Monday, July 16, 2007


I'm packing books in earnest now, and stopped to re-read this poem, which I'd tagged with a Post-It note and read last year to my students. When Jason (Schneiderman) and Michael (Broder) had me out to read at the Ear Inn a couple years ago, I had the pleasure of reading with Wayne Koestenbaum. I thoroughly enjoy his work. This poem's a little quieter; of course in class we talk about the lovely haunting imagery as well as the formal structure:

The Ornate and Lovely Corner House

Oldsmobiles up and down the canals all night:
how they drive on water
is a mystery beautiful as it is absolute.
I ask the waiter

the origin of the automobile riding
by the fishmonger’s,
idling on the water’s surface, and he is surprised
to see me linger

over a question that to him is obvious.
When I finish my coffee
the night-prowling cars have vanished,
but from my balcony

tonight, in the ornate and lovely corner
house, with envy
I will watch the slow procession of the cars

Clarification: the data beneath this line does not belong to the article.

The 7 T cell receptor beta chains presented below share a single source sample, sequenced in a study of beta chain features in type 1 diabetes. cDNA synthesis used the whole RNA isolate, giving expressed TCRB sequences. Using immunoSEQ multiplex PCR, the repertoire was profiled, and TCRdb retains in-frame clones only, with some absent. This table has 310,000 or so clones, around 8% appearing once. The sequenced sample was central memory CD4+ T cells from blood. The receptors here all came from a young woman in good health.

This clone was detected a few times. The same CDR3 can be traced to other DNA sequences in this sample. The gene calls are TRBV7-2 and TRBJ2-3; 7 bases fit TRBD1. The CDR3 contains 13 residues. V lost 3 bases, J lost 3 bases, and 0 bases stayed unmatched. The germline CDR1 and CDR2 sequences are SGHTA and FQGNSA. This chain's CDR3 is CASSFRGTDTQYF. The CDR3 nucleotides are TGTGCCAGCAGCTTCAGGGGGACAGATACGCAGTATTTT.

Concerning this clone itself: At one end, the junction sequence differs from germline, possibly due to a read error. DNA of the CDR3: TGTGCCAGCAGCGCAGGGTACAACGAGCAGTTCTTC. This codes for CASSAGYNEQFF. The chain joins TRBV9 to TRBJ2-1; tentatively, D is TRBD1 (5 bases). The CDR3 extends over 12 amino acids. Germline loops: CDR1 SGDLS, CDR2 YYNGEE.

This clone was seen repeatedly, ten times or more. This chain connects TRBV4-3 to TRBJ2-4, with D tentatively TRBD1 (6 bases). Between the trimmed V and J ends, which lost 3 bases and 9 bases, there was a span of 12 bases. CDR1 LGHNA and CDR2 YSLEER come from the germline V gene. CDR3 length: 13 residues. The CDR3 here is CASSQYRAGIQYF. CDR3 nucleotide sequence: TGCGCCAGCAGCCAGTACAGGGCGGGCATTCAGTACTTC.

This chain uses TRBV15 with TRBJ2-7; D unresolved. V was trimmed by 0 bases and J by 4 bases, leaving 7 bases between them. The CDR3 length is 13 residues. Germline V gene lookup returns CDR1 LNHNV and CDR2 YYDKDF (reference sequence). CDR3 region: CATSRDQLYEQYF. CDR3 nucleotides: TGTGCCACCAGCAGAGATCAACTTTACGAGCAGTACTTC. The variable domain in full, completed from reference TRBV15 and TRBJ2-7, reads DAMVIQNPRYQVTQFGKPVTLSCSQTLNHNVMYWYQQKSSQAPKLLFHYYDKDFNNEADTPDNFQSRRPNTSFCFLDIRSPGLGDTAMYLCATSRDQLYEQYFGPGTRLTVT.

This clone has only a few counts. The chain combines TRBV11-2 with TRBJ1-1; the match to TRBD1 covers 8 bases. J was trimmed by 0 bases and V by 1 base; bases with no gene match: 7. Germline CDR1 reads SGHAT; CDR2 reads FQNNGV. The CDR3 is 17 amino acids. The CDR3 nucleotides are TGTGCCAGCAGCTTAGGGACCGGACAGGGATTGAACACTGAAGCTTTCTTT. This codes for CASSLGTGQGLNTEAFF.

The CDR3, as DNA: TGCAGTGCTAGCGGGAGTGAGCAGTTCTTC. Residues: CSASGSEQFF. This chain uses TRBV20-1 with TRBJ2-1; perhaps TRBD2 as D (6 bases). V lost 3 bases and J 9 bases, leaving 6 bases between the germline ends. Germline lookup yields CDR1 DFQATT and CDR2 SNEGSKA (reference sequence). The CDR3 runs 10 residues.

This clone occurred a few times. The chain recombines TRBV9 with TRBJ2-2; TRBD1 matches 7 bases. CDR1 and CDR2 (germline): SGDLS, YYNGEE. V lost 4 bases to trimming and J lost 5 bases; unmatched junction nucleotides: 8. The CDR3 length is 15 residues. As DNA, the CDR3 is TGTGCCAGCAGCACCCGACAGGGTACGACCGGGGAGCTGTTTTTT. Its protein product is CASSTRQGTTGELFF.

that are too heavy

to float. And yet they float, a formation
not reflected
in tomorrow’s papers, my generation’s
tone, the tormented

air I am used to hearing in the daily speeches.
The sublime
visits me so rarely that when it approaches
there is no time

to regret my lack of preparation
for its luminous
arrival, its liquid organization.
This life is formless

and I do not understand most of it:
why no children
gather in my cool garden when the heat
grows violent.

- Wayne Koestenbaum, Ode to Anna Moffo

[photo: mini violet blooming on my desk]

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